Hey! Hi! I’m Diane, obsessed with dogs, winter, wine and PELOTON. If you’re new here, welcome. If you’re a longtime reader, no this isn’t turning into a Peloton blog. 😉 So…. maybe you’ve discovered the Peloton app recently or maybe you’ve been using it and loving it for several years like me, but did you know there’s one type of cycling class that Peloton offers that is majorly underrated? I’m talking about low-impact rides, which often take a back seat as we gravitate toward HIIT, tabata, and climbs. Well, low-impact rides are NOT low sweat, low energy, low effort or easy. Let me tell you what a Peloton low-impact class is and why this often overlooked class is worth your time. Plus, I’ll share two of my favorite Peloton low-impact rides for you to bookmark.
What is a Peloton low-impact ride?
Peloton explains low-impact rides as “rides take place primarily in the saddle. The focus on this positioning helps to protect the rider’s joints, making it a more accessible class type.”
They sound like a snore, right? Who would want to stay in the saddle when there are so many more active Peloton classes? Yup, I feel you and that’s exactly what I thought too. But now, I’ve seen the light. Hold up though, we’ll get to that.
Hannah Marie Corbin says “riders can expect the perfect level of sweat, wrapped in a fat-burning blanket! This ride is easy on the joints and is entirely in the saddle. Unlike many rides where you’re in a constant state of breathless, trying to recover from an epic push, this ride will keep you in control of your breath and allow you to find a new level of power underneath your feet.”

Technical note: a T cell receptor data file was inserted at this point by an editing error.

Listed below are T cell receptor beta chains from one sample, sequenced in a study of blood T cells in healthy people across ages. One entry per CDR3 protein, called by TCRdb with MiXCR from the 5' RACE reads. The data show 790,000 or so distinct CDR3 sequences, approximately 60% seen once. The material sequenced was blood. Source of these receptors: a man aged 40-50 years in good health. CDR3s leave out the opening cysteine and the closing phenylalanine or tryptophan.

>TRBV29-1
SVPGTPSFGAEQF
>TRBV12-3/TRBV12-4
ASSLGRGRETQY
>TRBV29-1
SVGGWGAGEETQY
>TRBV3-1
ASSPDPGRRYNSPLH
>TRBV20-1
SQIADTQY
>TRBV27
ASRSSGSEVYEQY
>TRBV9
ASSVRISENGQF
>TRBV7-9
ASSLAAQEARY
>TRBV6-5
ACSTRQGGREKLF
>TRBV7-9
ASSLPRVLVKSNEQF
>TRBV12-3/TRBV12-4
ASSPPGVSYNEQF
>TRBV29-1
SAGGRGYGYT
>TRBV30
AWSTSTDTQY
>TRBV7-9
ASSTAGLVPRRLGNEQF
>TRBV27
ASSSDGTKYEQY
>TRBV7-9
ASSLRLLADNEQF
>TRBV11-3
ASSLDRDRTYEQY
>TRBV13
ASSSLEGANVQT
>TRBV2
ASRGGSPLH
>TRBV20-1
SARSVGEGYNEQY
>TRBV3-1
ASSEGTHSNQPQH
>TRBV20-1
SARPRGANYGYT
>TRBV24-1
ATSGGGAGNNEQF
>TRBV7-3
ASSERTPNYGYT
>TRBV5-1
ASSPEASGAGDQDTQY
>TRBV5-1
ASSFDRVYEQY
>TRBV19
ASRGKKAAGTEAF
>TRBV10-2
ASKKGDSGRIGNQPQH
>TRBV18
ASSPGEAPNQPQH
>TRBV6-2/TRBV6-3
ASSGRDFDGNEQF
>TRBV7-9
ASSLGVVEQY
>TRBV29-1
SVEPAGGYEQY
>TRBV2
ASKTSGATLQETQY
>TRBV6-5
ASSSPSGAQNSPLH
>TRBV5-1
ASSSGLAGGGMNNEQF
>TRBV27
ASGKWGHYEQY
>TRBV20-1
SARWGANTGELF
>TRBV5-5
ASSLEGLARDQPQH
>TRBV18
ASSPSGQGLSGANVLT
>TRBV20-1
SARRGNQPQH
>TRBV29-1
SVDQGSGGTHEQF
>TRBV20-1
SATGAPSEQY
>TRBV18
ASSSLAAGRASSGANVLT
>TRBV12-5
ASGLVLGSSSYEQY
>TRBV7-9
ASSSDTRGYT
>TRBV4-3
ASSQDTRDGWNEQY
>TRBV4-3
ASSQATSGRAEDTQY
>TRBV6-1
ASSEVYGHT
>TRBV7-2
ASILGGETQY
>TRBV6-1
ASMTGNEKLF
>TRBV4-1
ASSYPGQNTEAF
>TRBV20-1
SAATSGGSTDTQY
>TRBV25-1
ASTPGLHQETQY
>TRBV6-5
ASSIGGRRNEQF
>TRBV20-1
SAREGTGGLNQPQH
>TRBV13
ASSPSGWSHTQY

Low-impact rides are beneficial for all levels and you’ll seriously sweat without putting pressure on your joints. What I love is that mentally, low-impact rides are manageable and on days when I don’t want to push to the max, I can still convince myself to get on the bike and get in a great workout because I know I can handle it. If I want to scale back, I don’t feel like I’m selling myself short.
In a nutshell, low-impact rides are in the saddle except some instructors will let you come up for 10 seconds once or twice to shake it out. Cadence usually tops out at 90-100 and the resistance max is 50, give or take, depending on the class. You’re not working to your max — and the instructors give you cues so you can judge the effort level — so you won’t be completely out of breath like in a Tabata or a HIIT class. But you can still work hard and be proud of your work.
On days when I still want a great workout but don’t want to be in the red zone, I take low impact. They are not recovery rides. You can scale up or down to how you are feeling and make it a recovery ride or work at a slightly lower intensity than usual and still get in a great, sweaty workout.